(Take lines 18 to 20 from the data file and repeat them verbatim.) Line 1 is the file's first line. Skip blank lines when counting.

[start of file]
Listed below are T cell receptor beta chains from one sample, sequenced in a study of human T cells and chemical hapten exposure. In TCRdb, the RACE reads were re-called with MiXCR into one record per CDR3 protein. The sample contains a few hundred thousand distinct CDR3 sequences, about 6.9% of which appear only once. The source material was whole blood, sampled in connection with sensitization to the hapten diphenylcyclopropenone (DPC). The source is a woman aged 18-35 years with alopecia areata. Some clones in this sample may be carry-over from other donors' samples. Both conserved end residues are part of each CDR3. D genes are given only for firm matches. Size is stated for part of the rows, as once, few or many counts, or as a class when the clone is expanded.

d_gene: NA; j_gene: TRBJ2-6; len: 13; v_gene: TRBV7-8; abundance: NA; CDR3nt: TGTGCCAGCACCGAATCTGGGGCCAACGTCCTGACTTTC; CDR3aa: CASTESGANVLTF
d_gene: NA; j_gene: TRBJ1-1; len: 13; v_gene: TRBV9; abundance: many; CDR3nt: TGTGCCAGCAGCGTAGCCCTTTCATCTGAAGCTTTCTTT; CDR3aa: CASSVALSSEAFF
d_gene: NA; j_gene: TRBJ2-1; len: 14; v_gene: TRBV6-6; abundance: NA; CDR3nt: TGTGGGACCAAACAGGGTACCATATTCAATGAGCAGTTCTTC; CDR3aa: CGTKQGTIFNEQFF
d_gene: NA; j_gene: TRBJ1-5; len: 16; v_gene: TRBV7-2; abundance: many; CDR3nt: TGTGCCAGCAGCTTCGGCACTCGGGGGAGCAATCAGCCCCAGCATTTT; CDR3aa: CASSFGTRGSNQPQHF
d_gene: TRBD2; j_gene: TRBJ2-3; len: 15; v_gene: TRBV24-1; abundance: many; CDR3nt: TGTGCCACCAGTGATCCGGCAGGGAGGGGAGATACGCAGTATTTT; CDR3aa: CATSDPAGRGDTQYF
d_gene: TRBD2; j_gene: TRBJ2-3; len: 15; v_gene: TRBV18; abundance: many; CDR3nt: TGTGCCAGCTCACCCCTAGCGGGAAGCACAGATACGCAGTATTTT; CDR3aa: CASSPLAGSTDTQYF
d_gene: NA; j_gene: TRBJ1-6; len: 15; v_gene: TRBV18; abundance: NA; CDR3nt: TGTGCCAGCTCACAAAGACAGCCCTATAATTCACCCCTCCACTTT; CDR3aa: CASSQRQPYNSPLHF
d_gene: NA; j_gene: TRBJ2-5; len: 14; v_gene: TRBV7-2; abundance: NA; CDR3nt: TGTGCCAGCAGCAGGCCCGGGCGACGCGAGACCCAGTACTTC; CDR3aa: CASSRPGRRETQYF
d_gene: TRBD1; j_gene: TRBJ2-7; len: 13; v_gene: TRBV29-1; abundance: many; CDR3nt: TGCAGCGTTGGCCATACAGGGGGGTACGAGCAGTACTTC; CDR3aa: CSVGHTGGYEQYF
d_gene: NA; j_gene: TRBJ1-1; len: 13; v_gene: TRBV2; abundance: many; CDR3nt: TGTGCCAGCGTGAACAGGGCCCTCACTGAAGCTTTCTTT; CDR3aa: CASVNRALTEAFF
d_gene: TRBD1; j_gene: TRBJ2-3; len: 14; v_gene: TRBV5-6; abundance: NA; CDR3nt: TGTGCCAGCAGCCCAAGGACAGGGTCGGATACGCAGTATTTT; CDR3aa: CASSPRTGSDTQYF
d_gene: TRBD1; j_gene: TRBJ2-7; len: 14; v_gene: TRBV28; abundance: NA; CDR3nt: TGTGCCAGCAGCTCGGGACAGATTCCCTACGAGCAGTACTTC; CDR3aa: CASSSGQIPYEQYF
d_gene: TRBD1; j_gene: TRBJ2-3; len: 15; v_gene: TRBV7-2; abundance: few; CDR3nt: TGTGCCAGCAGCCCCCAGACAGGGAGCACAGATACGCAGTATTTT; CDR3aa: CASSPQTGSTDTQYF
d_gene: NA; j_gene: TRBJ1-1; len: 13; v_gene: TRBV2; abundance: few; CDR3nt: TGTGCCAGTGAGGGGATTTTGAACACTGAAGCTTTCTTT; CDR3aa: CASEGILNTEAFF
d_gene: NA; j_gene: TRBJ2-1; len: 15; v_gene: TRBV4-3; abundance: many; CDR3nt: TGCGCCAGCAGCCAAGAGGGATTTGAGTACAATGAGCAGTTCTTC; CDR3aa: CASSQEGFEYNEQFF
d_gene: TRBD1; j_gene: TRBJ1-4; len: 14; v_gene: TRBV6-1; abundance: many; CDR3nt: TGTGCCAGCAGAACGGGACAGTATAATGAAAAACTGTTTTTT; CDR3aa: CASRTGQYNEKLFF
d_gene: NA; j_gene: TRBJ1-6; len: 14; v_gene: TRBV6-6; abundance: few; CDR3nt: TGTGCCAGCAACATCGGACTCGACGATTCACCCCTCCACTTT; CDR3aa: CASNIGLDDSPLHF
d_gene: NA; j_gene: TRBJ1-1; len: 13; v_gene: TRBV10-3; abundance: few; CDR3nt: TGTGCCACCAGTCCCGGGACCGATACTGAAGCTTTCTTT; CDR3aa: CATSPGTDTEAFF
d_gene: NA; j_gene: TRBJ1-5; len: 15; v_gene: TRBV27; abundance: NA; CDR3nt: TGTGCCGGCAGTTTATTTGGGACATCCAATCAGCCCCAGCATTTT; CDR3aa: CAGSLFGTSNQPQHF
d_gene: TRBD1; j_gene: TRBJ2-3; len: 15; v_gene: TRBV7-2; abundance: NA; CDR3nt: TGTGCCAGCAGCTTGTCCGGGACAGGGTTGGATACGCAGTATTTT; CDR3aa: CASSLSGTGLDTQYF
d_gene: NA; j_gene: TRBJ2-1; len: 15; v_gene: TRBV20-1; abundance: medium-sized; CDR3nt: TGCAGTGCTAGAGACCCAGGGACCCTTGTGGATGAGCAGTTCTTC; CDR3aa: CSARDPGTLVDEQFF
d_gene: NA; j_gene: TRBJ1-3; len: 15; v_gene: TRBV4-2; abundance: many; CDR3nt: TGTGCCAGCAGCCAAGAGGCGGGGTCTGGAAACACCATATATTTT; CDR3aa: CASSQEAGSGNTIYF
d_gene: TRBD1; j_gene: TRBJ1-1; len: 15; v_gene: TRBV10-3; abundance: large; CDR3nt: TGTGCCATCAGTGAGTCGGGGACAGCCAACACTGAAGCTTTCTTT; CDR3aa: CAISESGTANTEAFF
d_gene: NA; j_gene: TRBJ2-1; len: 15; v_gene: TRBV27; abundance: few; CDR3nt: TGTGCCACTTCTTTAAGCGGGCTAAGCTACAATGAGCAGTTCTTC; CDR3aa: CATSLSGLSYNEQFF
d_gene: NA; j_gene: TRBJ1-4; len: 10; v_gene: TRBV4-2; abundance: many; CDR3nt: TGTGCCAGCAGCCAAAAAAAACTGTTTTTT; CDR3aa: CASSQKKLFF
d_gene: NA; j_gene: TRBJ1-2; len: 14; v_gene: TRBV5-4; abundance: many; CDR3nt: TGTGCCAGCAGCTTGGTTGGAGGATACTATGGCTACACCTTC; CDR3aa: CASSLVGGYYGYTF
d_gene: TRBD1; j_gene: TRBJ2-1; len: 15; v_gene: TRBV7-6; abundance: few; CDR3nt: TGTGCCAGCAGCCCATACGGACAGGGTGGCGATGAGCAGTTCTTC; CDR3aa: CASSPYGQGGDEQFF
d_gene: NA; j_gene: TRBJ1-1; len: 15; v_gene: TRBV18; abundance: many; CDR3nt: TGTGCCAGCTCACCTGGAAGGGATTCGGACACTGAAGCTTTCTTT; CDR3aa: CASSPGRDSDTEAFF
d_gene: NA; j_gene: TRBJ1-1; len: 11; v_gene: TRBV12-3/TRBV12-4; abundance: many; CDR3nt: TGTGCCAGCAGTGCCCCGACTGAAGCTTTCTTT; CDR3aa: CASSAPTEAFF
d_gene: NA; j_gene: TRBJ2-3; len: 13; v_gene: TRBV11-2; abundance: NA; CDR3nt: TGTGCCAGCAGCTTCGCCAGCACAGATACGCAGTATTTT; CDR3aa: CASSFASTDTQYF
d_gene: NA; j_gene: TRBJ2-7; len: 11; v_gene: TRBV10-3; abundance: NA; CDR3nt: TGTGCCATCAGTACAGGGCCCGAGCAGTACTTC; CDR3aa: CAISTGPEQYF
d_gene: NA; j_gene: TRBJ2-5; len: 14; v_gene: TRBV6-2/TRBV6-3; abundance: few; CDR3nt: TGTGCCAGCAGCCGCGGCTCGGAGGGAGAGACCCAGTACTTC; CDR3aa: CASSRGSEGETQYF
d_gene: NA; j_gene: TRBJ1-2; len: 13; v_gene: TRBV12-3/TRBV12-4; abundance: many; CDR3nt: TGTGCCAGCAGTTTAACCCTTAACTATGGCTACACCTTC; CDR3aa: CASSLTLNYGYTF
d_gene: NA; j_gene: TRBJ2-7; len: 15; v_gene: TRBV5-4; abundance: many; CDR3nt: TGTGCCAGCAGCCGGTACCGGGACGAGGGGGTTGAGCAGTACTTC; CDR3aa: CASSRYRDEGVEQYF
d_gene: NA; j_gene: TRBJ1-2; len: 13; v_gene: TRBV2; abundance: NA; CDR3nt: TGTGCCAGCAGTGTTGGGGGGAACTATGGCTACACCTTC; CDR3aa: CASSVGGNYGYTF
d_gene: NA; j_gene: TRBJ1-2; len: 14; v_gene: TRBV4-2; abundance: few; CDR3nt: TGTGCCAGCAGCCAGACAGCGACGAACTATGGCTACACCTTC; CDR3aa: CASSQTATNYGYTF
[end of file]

d_gene: NA; j_gene: TRBJ1-6; len: 14; v_gene: TRBV6-6; abundance: few; CDR3nt: TGTGCCAGCAACATCGGACTCGACGATTCACCCCTCCACTTT; CDR3aa: CASNIGLDDSPLHF
d_gene: NA; j_gene: TRBJ1-1; len: 13; v_gene: TRBV10-3; abundance: few; CDR3nt: TGTGCCACCAGTCCCGGGACCGATACTGAAGCTTTCTTT; CDR3aa: CATSPGTDTEAFF
d_gene: NA; j_gene: TRBJ1-5; len: 15; v_gene: TRBV27; abundance: NA; CDR3nt: TGTGCCGGCAGTTTATTTGGGACATCCAATCAGCCCCAGCATTTT; CDR3aa: CAGSLFGTSNQPQHF